People get creative in where to wear a pump. There are a wide range of pump accessories including cases, carriers, backpacks for kids, sleep and sports clothing with specially designed pockets to hold the pump. These cases can be strapped around the waist, thigh, or calf, and pouches that attach to a bra or garter belt. This head-to-foot list comes from Barb Chafe of Insulin Pumpers Canada™ with input from pumpers all over the world!
San Diego Pump Club
To the left, some of the happy pumpers in the San Diego Pump Club. Started in 1982, John Rodosevich ("light of hair", 2nd from right in the back row) heads this group.
Having the right pump accessory can help make carrying your pump much easier. We carry a variety of products for every situation. You can view the various accessories below and choose the color for your specific pump. Click the links below and visit our store to buy pump accessories online today.
Today’s pumps have a variety of ways in which they attach an infusion set or a patch pump itself to the skin to deliver insulin. The skin is prepared in a similar way for any of these variations. To prevent infections and the need for antibiotics or surgical drainage or hospitalization, always use sterile technique when setting up a skin site:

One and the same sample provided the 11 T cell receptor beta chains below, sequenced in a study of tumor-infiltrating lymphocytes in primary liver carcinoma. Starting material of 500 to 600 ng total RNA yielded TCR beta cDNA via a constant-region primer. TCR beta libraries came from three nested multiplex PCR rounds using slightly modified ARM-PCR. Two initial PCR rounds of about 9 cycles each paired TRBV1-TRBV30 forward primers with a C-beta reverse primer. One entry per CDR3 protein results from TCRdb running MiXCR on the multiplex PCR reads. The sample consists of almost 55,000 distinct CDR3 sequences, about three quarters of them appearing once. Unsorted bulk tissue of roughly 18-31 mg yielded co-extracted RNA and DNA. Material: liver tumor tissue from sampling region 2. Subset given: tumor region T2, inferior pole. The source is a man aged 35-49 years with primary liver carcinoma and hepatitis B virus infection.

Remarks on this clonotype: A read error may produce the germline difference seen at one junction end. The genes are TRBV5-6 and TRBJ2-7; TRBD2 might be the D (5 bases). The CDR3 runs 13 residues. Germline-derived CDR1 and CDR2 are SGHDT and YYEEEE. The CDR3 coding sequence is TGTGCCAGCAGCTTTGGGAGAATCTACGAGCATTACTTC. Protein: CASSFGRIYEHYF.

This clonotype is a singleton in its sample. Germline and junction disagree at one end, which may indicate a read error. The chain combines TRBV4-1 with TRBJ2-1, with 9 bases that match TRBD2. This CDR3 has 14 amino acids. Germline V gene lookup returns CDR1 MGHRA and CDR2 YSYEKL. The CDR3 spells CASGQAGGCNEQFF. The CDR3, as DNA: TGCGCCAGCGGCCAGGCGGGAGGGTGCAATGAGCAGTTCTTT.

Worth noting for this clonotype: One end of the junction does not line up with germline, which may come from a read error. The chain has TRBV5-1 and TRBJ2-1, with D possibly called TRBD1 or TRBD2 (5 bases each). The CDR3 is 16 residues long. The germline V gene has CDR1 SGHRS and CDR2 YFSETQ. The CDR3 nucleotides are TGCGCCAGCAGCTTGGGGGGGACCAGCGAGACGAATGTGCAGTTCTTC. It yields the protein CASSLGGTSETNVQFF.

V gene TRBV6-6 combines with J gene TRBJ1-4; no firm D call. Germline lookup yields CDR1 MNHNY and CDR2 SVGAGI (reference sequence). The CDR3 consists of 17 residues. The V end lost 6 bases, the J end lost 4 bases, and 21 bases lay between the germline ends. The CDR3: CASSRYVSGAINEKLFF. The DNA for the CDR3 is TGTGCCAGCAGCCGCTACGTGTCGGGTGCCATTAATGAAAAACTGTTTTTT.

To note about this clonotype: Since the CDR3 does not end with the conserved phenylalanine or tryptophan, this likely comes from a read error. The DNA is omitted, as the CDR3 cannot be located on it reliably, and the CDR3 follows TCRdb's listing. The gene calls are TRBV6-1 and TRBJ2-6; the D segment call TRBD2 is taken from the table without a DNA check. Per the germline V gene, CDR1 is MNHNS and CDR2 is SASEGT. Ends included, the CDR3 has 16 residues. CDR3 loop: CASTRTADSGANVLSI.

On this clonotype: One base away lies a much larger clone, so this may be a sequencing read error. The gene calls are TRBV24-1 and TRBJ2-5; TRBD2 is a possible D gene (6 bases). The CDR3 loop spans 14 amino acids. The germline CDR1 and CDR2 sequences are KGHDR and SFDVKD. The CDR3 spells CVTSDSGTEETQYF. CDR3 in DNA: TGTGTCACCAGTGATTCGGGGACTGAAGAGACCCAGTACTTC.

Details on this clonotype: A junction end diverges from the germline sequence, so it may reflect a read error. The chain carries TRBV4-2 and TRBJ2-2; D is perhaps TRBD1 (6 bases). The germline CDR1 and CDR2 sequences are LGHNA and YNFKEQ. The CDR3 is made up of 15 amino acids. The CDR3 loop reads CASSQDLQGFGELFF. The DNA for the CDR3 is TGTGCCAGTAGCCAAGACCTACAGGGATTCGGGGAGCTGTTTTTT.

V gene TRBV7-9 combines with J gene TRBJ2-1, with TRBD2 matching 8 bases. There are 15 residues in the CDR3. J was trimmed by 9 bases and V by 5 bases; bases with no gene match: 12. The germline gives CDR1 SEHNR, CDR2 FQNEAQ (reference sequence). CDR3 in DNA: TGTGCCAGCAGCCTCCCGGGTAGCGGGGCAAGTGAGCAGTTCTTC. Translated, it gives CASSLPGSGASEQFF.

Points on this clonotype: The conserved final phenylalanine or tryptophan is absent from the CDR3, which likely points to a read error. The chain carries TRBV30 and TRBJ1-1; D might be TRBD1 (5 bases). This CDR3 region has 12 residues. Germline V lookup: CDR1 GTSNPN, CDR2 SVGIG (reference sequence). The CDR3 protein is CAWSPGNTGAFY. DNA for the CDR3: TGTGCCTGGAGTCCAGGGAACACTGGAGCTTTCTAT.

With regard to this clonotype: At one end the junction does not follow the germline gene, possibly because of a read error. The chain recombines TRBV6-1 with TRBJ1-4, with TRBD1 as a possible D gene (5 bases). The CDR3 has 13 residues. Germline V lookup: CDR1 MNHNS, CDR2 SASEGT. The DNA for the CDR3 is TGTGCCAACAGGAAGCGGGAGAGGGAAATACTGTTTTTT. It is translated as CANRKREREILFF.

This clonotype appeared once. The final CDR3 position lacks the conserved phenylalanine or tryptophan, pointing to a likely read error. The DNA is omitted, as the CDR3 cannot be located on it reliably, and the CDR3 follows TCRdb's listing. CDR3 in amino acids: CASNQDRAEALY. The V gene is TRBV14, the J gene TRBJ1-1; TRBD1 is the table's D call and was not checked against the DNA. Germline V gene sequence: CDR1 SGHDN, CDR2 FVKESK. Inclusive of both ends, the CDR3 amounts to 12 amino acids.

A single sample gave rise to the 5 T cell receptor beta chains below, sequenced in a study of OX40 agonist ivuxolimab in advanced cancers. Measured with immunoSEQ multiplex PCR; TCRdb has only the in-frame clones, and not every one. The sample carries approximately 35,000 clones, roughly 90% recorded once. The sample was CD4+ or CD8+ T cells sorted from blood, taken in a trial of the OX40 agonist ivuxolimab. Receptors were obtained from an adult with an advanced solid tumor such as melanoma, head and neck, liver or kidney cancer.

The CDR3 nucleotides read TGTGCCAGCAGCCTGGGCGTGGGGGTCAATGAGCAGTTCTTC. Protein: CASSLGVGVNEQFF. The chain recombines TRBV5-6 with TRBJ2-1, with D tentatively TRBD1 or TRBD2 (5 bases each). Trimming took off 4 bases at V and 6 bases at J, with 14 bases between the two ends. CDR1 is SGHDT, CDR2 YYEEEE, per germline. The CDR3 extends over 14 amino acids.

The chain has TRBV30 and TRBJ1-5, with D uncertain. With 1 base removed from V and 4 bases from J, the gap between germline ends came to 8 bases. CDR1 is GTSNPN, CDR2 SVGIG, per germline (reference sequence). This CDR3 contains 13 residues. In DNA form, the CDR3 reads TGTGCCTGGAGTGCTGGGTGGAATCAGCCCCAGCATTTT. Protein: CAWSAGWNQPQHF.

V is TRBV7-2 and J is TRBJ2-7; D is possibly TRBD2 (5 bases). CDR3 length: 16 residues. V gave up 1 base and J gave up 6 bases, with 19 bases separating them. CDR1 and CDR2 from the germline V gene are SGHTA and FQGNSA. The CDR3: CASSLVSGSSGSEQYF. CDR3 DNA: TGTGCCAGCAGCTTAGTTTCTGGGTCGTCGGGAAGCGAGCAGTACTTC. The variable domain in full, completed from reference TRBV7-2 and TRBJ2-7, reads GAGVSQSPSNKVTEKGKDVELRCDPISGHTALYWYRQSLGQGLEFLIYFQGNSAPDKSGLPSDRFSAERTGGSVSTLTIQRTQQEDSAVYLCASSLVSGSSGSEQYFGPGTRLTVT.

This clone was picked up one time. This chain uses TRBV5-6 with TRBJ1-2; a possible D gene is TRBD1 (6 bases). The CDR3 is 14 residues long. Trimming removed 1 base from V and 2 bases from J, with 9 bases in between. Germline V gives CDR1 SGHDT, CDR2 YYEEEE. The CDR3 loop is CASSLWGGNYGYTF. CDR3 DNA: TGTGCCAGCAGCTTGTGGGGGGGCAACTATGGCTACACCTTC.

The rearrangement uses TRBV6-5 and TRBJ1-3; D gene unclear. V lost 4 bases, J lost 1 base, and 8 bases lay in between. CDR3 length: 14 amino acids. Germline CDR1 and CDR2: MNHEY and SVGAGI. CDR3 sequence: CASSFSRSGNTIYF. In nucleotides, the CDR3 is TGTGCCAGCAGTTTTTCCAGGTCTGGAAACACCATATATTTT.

Insert the infusion set or patch pump into the skin or through IV3000™ adhesive by hand or with an inserter. Have a qualified instructor demonstrate how to insert your set or pump properly. Some people feel pain or discomfort when inserting needles or catheters. Numby Stuff® and LMX™ 4 cream can be used to reduce sensation, or EMLA, a prescription numbing cream, can be applied to the skin about an hour before inserting the infusion set.
Excess sweating can cause even well constructed infusion sets to come loose and fall out.
No warning except highs or a dangling infusion set!
Liquid adhesives like Skin Tac-H (Mason Labs) can be brushed onto the skin to increase adhesion. Skin Prep by Smith and Nephew is another one to try.
Use an odorless, antibacterial antiperspirant on the infusion site. Then swab lightly with an antiseptic pad and place a bioocclusive dressing on the skin.
Air bubbles in the reservoir are not a problem unless they are large and enter the infusion line to replace insulin. If air bubbles are seen in the infusion line, an inch of air in the line is equal to half a unit of insulin. In most cases, up to an inch of air in the line is not of concern. Requires visual inspection.
The small bubble to the left in the picture can be ignored.